Nath Rothschild, a corporate raider, reveals his relationship with Indian ex-hacker Rajat Khare.
Financier Nat Rothschild, a member of the Rothschild family’s British branch, has acquired an Indian IT firm in collaboration with Rajat Khare, well-known to Intelligence Online readers as an Indian “hack for hire” pioneer. They’ve known one other for a long time due to their positions in the same corporate battles.
Nathaniel Rothschild, the Swiss-based banker from the European banking family’s British branch who enjoys large-scale corporate raids, stated on March 7 that he had acquired inYantra Technologies through his investment firm Volex. In collaboration with the Luxembourg-based investment firm Boundary Holding, created by Rajat Khare, he acquired 51% of the Indian company’s capital.
Khare spent a more cyberactive existence in New Delhi before beginning his peaceful life as an investor in Luxembourg, particularly investing in drone and anti-drone technology (IO, 13/12/21 and 26/02/20).
In the early 2010s, he was involved in most of the major corporate conflicts, including Porsche vs. Volkswagen and Telenor vs. Alfa Group. Appin Security was also working for the Indian intelligence services at the time. They permitted the corporation to continue its profitable economic activities in exchange for assaulting targets specified by the Indian government as necessary.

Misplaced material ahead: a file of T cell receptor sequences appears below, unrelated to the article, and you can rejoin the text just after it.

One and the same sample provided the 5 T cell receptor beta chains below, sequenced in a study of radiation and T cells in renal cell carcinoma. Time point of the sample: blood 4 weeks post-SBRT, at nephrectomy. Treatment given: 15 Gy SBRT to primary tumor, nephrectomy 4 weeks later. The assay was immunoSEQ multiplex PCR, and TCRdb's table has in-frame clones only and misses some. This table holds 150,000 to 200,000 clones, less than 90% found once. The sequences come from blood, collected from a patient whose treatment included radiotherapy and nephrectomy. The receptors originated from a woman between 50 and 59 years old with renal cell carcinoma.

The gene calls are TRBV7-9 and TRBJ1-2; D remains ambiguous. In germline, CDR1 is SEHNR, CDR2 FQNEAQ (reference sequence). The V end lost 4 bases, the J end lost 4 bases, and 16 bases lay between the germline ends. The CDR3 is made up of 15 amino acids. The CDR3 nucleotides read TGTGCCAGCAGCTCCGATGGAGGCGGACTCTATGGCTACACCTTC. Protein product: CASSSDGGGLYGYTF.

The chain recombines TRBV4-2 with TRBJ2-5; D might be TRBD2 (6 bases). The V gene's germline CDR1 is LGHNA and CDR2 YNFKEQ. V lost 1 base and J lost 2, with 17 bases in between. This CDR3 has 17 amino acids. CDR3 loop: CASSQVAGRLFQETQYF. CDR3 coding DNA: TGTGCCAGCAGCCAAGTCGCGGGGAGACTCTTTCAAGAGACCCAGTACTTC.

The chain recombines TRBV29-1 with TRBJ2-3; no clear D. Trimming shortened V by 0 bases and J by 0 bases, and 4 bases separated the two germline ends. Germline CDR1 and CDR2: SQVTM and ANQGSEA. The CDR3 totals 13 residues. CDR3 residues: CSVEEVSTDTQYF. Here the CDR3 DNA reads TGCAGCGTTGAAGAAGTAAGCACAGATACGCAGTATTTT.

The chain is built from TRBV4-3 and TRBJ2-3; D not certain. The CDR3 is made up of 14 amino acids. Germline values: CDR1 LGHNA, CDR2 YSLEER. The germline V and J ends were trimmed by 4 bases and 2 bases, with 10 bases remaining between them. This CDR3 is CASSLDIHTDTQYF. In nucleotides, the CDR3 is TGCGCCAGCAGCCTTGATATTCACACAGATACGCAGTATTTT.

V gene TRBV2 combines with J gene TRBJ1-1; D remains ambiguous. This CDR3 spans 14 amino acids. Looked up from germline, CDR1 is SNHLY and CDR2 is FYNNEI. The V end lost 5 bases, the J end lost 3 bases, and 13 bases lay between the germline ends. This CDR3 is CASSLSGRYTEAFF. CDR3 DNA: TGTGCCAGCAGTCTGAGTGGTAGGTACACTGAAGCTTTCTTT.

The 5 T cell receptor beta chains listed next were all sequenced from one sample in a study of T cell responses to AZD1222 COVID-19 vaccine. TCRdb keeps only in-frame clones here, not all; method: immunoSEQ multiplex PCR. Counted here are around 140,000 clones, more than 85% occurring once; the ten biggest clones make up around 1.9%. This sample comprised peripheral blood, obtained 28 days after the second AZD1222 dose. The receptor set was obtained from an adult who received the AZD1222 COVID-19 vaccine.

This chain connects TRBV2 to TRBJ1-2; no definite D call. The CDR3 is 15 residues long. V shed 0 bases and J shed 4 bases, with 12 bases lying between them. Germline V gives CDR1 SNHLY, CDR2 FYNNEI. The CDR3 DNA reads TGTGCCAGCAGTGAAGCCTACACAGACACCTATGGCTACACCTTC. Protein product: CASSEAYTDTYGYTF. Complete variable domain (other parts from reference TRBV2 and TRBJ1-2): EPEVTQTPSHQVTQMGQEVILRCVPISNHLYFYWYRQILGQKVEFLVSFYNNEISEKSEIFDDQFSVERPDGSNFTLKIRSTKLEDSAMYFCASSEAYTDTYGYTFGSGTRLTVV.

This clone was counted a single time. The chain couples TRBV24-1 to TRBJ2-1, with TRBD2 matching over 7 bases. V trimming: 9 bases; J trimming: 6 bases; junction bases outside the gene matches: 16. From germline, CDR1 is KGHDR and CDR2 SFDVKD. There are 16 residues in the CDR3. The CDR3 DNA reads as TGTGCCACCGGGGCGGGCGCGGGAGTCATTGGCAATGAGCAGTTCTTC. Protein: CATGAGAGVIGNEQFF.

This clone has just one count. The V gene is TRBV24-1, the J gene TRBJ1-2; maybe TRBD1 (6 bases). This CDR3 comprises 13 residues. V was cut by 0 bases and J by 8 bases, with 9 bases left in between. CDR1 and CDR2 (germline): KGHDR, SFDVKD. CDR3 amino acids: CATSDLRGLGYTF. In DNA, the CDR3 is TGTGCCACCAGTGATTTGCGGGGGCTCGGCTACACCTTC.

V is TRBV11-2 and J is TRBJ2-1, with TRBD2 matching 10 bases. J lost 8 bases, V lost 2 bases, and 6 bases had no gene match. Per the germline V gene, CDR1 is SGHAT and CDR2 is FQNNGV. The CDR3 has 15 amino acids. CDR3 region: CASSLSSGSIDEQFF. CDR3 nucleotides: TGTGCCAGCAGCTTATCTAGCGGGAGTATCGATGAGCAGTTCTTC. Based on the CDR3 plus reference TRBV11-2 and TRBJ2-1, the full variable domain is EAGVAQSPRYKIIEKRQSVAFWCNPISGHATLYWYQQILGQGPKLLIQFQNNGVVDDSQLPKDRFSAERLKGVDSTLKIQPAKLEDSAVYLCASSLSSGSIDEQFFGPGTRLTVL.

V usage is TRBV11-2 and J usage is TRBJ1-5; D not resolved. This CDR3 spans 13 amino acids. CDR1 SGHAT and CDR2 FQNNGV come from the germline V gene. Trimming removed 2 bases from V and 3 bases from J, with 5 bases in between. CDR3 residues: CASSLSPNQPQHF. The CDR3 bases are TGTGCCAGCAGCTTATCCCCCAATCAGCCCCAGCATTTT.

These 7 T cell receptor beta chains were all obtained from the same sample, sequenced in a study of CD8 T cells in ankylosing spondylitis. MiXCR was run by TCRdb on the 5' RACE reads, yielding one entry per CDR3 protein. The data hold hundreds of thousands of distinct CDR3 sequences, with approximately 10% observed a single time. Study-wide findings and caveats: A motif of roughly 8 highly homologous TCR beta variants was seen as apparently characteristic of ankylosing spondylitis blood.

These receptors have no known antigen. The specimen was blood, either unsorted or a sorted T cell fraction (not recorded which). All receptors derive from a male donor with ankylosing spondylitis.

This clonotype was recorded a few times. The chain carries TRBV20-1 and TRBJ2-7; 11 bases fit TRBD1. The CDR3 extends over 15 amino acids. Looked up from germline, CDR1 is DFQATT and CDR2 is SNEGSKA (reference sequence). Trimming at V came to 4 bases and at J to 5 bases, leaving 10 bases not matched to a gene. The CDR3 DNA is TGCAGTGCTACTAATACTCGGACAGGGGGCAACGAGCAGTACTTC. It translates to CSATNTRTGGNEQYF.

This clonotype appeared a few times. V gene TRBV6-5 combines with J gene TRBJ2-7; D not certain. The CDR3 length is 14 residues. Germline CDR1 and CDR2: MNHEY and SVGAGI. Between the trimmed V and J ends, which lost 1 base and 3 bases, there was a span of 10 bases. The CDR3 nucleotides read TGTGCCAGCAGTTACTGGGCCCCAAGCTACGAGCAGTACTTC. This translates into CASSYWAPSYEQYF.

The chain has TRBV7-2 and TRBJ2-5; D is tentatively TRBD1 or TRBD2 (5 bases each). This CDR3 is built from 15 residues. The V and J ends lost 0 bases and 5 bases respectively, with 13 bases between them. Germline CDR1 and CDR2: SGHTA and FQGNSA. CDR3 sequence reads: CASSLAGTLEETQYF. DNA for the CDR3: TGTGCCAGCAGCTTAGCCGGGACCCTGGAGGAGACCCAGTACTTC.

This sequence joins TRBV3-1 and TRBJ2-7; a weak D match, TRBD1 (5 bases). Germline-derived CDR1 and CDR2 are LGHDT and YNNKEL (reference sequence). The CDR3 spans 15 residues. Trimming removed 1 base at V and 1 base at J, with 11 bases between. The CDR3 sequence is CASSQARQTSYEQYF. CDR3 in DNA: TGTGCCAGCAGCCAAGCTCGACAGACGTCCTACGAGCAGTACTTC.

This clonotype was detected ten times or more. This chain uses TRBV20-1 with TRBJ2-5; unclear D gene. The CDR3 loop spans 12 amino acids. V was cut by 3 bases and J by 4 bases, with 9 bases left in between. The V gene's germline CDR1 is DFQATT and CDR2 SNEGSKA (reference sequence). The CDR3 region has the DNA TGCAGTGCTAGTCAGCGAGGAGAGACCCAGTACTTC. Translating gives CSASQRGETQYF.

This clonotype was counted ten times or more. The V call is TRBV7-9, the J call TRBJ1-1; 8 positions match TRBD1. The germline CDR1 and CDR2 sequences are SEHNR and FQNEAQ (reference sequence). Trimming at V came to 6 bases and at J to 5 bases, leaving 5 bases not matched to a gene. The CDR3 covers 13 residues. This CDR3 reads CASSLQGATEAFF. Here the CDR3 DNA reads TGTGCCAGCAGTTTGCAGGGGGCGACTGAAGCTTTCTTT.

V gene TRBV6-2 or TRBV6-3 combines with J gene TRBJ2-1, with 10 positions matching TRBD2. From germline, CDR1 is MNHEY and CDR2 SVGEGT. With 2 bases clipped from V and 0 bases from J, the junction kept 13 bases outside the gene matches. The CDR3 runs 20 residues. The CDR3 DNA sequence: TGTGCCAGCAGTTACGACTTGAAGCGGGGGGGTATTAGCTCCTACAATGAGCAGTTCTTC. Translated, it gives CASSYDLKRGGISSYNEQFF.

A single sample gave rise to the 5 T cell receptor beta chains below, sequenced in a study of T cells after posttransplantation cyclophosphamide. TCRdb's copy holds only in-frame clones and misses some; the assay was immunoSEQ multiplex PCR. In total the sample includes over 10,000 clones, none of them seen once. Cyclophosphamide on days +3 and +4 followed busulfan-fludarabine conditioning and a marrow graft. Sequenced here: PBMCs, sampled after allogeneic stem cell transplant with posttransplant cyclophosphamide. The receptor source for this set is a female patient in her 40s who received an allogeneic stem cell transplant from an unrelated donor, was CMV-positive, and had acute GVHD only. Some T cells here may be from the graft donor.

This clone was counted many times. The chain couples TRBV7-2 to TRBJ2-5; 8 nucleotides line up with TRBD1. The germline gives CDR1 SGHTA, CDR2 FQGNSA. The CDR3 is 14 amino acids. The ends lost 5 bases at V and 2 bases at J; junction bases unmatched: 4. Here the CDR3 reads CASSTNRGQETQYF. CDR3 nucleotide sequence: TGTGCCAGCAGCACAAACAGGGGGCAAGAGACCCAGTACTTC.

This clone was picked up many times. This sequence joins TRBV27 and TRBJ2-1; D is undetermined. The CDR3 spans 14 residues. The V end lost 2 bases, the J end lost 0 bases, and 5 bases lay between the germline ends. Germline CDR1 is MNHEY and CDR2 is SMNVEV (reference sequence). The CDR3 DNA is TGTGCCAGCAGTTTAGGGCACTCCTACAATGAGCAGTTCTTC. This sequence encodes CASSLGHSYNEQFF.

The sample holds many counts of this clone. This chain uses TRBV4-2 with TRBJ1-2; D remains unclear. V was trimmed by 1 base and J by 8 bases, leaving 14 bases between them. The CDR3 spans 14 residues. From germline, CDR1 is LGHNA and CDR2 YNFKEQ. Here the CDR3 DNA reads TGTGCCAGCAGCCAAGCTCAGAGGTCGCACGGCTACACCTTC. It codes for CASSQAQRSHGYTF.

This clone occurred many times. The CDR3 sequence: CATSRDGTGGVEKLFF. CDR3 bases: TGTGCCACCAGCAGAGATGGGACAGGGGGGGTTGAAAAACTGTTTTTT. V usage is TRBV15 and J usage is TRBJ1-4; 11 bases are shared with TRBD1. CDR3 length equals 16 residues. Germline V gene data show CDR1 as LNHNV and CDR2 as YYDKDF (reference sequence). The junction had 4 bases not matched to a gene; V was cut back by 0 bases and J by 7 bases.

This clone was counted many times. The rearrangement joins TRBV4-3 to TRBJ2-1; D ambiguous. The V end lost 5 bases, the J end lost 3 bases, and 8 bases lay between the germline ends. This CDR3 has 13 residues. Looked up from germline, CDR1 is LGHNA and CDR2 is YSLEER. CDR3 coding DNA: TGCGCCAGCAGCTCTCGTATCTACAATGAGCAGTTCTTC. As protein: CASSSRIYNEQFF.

Appin’s fingerprints were discovered in spear phishing attacks on government targets in Pakistan and China that were clearly of political rather than commercial interest. Appin was shut down after being disclosed in a report by cyber security firm Norman Shark in 2013, but its personnel have since congregated at firms aiming to keep Appin’s know-how alive, including Bellatrix, Cybercrook, and Phronesis (IO, 04/11/21).
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Nath Rothschild and Khare History
Rothschild and Khare have crossed paths in a number of situations, but were particularly active in the 2013 battle for control of Bumi, now known as Asia Resources Minerals. Rothschild, who owned 29% of the company, fought a protracted battle with Indonesia’s Bakrie oligarch family, which owned 30% of the company. A variety of investigation firms were involved, with Diligence representing Rothschild and Good Governance Group (G3) representing the Bakries.
In order to persuade Bumi to cut ties with its key partners, the Bakries, Rothschild got internal information from the Indonesian family through an unnamed whistleblower. They revealed that the family’s financial practises were mostly unconventional (IO, 13/02/13).
These were turned over to the Bumi board in September, prompting the organisation to launch an investigation. According to the investigative book Armes de Déstabilisation Massive (co-written by Pierre Gastineau and Philippe Vasset), Khare’s company, Appin, conducted a spear-phishing attack on the mail boxes of both Bumi and the Bakries and looted their contents.
The materials seized were identical to those used by Rothschild’s attorneys.